US5482005A (en) * 1993-11-12 1996-01-09 T Kennel Systems, Inc. Animal cage
US5689928A (en) * 1996-02-26 1997-11-25 Metalcraft Spinning & Stamping (Tor.) Ltd. Roof drain and method for making same
US5724777A (en) * 1995-11-17 1998-03-10 Hubbard; Richard M. Roof drain arrangement and method
US5759414A (en) * 1996-11-07 1998-06-02 Essef Corporation Swimming pool main drain assembly
US5843306A (en) * 1997-04-16 1998-12-01 Singleton; Earl R. Temporary silt guard for storm water collection basin inlet
US6015489A (en) * 1998-01-19 2000-01-18 Larry J. Allen Plastic self-relieving curb inlet filter
US6035580A (en) * 1996-06-13 2000-03-14 Carter; Christopher E. Self-priming drain guard siphon
US6093314A (en) * 1998-06-05 2000-07-25 Wilson; Andrew Charles Drain insert for storm water sewer systems, and method of manufacture
US6120684A (en) * 1998-01-06 2000-09-19 Tec-Kon Enterprises, Llc Stormwater treatment system
US6261445B1 (en) 1997-04-16 2001-07-17 Earl Roger Singleton Temporary silt guard for sewer inlet
US6334953B1 (en) 1999-11-24 2002-01-01 Roger Singleton Storm water drainage filter assembly
WO2002040804A1 (en) * 2000-11-17 2002-05-23 Sita Bauelemente Gmbh Device for draining flat roofs, balconies, terraces or other flat buildings
FR2818678A1 (en) * 2000-12-27 2002-06-28 Hebraoui Michel F Swimming pool fittings, for closed circuit pools, which are sealed in the pool walls and bottom during concrete pouring, contains unblockable sluice, multi-jets and multi-flow nozzles, wave generators, lighting, fountain and others
US6416674B1 (en) 1997-04-16 2002-07-09 Earl Roger Singleton Silt-guard apparatus for use in a detention pond
US6592756B1 (en) * 2000-03-24 2003-07-15 Cool Pool Solutions, Inc. Swimming pool skimmer basket handle and reversible weight
US20050103694A1 (en) * 2003-11-18 2005-05-19 Hardy Rost Nestable catch basin assembly with removable debris trap
US20060006105A1 (en) * 2004-07-07 2006-01-12 Neil Bergstrom Portable spa filter housing with flow splitter
US7178179B2 (en) 2004-07-23 2007-02-20 Paramount Leisure Industries, Inc. Anti-entrapment drain
US20070262006A1 (en) * 2006-05-10 2007-11-15 Worth Thomas W Aromatic Drain Device
US20080169228A1 (en) * 2007-01-12 2008-07-17 Gianni Ventura Filter assembly
US20090045114A1 (en) * 2007-08-15 2009-02-19 Donald Barry Huehn Filter cartridge assembly with water collection
US7615148B1 (en) * 2007-04-18 2009-11-10 Gentry David W Seawall filter
US8277646B2 (en) 2009-06-22 2012-10-02 Singleton Earl R System and method for temporary storm water drainage control
USD669969S1 (en) 2012-06-19 2012-10-30 Paul Bradley Forrest Drain insert
US8409433B2 (en) 2011-04-20 2013-04-02 Aromatic Drain Device, Inc. Device for use with floor drains
US20130152298A1 (en) * 2011-12-16 2013-06-20 Mick George LYRISTAKIS Pool or spa drain cover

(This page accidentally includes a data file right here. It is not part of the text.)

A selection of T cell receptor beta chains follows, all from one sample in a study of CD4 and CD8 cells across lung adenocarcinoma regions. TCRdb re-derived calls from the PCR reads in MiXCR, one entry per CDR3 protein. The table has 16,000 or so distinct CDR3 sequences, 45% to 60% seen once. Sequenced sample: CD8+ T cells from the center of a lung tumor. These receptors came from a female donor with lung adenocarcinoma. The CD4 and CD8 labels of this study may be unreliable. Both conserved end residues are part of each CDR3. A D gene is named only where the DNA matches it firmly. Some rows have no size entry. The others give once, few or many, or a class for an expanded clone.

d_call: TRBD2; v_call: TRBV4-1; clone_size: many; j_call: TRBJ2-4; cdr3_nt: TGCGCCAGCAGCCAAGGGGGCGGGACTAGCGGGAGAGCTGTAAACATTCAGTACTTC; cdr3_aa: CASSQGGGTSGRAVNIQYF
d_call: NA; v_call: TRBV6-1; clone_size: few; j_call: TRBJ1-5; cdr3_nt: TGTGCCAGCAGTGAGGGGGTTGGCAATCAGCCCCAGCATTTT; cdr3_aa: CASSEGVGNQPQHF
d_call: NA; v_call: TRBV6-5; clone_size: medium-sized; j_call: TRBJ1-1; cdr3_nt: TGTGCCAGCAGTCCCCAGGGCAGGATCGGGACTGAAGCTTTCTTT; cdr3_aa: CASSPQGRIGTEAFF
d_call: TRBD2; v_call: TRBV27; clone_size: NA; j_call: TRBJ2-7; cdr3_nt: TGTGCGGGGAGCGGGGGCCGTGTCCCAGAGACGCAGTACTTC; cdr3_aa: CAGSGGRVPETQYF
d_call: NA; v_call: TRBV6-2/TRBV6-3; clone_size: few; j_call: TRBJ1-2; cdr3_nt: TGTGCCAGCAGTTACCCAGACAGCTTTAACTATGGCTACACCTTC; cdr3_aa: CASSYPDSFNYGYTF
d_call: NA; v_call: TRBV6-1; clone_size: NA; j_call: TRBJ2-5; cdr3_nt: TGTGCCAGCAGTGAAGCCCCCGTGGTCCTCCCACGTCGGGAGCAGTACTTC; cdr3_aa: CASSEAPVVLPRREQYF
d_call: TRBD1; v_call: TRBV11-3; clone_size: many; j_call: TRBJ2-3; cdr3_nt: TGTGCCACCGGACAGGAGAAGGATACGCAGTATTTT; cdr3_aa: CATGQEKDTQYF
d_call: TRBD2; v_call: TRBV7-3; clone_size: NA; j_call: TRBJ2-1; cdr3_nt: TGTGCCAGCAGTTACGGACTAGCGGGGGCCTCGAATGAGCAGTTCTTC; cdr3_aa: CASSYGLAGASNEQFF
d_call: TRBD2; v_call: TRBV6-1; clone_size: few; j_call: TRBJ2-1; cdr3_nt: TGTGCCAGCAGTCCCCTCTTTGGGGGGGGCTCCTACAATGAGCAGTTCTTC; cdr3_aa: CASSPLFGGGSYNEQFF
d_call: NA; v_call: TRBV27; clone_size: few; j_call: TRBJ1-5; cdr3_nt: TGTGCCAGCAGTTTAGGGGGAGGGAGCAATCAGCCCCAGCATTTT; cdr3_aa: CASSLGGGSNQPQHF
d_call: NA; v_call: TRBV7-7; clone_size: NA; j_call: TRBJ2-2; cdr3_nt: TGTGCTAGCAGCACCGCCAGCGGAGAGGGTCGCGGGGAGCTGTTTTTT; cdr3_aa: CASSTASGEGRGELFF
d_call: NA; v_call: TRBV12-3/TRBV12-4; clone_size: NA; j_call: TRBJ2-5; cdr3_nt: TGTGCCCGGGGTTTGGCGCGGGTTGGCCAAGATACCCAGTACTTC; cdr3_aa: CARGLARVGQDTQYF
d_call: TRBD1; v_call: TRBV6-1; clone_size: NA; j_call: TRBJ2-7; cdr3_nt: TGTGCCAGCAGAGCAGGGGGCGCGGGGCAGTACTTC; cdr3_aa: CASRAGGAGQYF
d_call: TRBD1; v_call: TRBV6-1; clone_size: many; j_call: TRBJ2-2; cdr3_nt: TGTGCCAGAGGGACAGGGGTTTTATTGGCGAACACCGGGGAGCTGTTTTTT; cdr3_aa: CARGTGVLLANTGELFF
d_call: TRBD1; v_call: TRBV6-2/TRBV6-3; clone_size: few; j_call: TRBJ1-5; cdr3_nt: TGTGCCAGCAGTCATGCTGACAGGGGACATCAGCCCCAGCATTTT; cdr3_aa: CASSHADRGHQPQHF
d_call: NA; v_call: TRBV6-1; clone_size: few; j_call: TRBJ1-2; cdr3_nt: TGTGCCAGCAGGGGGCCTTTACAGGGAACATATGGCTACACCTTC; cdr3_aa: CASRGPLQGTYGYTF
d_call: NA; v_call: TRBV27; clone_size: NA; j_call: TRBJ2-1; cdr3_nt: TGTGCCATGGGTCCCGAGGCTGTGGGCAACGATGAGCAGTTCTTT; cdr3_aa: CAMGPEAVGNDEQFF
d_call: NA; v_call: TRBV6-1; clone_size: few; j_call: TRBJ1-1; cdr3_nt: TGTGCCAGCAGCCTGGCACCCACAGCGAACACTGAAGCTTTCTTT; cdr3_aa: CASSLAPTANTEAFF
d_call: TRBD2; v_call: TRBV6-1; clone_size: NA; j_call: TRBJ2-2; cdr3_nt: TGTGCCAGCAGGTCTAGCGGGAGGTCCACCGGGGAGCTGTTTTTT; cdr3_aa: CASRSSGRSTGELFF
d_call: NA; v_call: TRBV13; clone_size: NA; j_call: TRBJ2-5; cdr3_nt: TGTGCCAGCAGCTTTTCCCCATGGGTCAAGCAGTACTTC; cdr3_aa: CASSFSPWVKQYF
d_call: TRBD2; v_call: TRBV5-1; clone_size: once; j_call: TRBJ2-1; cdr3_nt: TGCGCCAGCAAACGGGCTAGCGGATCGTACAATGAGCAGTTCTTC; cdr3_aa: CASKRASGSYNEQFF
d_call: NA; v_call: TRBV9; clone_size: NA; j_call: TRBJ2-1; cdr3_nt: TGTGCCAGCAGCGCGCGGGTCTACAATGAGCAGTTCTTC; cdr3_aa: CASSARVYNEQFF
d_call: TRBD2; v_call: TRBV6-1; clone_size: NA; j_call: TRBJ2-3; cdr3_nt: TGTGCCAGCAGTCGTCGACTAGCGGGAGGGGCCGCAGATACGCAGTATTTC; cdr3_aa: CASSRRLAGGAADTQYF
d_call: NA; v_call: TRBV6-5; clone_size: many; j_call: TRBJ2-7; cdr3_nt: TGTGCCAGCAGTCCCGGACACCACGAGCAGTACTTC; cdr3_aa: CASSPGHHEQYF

US8650673B1 (en) 2002-05-14 2014-02-18 Gsg Holdings, Inc. Swimming pool drain
US8713724B1 (en) 2002-05-14 2014-05-06 Gsg Holdings, Inc. Pool drain assembly with annular inlet
US20140158593A1 (en) * 2012-12-12 2014-06-12 Yu-Chia Chien Movable filter grid for a drain inlet
US20150252753A1 (en) * 2014-03-06 2015-09-10 The Boeing Company Antivortex device and method of assembling thereof

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Cited By (48)

* Cited by examiner, † Cited by third party
Publication number Priority date Publication date Assignee Title
US4592676A (en) * 1983-06-10 1986-06-03 Hans Gilgen Arrangement for damming water and also for draining away the volume of water above a certain level in a vegetation-bearing stratum
US5028321A (en) * 1986-07-23 1991-07-02 Damon K. Stone Method and apparatus for water circulation, cleaning, and filtration in a swimming pool
US4794879A (en) * 1987-04-10 1989-01-03 Thom Jerry D Kennel drainage system
US5347664A (en) * 1990-06-20 1994-09-20 Kdi American Products, Inc. Suction fitting with pump control device
US5284580A (en) * 1992-08-04 1994-02-08 Shyh Shyh Yuan Refuse collecting frame for sewer
GB2273668A (en) * 1992-12-23 1994-06-29 Fbg Limited Drilling fluid recovery
GB2273668B (en) * 1992-12-23 1997-04-23 Fbg Limited Drilling fluid recovery
US5341523A (en) * 1993-03-15 1994-08-30 Caretaker Systems, Inc. Anti-vortex drain
US5482005A (en) * 1993-11-12 1996-01-09 T Kennel Systems, Inc. Animal cage
US5724777A (en) * 1995-11-17 1998-03-10 Hubbard; Richard M. Roof drain arrangement and method
US5689928A (en) * 1996-02-26 1997-11-25 Metalcraft Spinning & Stamping (Tor.) Ltd. Roof drain and method for making same
US6035580A (en) * 1996-06-13 2000-03-14 Carter; Christopher E. Self-priming drain guard siphon
US5759414A (en) * 1996-11-07 1998-06-02 Essef Corporation Swimming pool main drain assembly
US5843306A (en) * 1997-04-16 1998-12-01 Singleton; Earl R. Temporary silt guard for storm water collection basin inlet
US6004457A (en) * 1997-04-16 1999-12-21 Singleton; Roger Temporary silt guard for sewer inlet
US6261445B1 (en) 1997-04-16 2001-07-17 Earl Roger Singleton Temporary silt guard for sewer inlet
US6416674B1 (en) 1997-04-16 2002-07-09 Earl Roger Singleton Silt-guard apparatus for use in a detention pond
US6428693B2 (en) 1997-04-16 2002-08-06 Earl Roger Singleton Temporary silt guard for sewer inlet
US6120684A (en) * 1998-01-06 2000-09-19 Tec-Kon Enterprises, Llc Stormwater treatment system
US6015489A (en) * 1998-01-19 2000-01-18 Larry J. Allen Plastic self-relieving curb inlet filter
US6093314A (en) * 1998-06-05 2000-07-25 Wilson; Andrew Charles Drain insert for storm water sewer systems, and method of manufacture
US6334953B1 (en) 1999-11-24 2002-01-01 Roger Singleton Storm water drainage filter assembly
US6592756B1 (en) * 2000-03-24 2003-07-15 Cool Pool Solutions, Inc. Swimming pool skimmer basket handle and reversible weight
WO2002040804A1 (en) * 2000-11-17 2002-05-23 Sita Bauelemente Gmbh Device for draining flat roofs, balconies, terraces or other flat buildings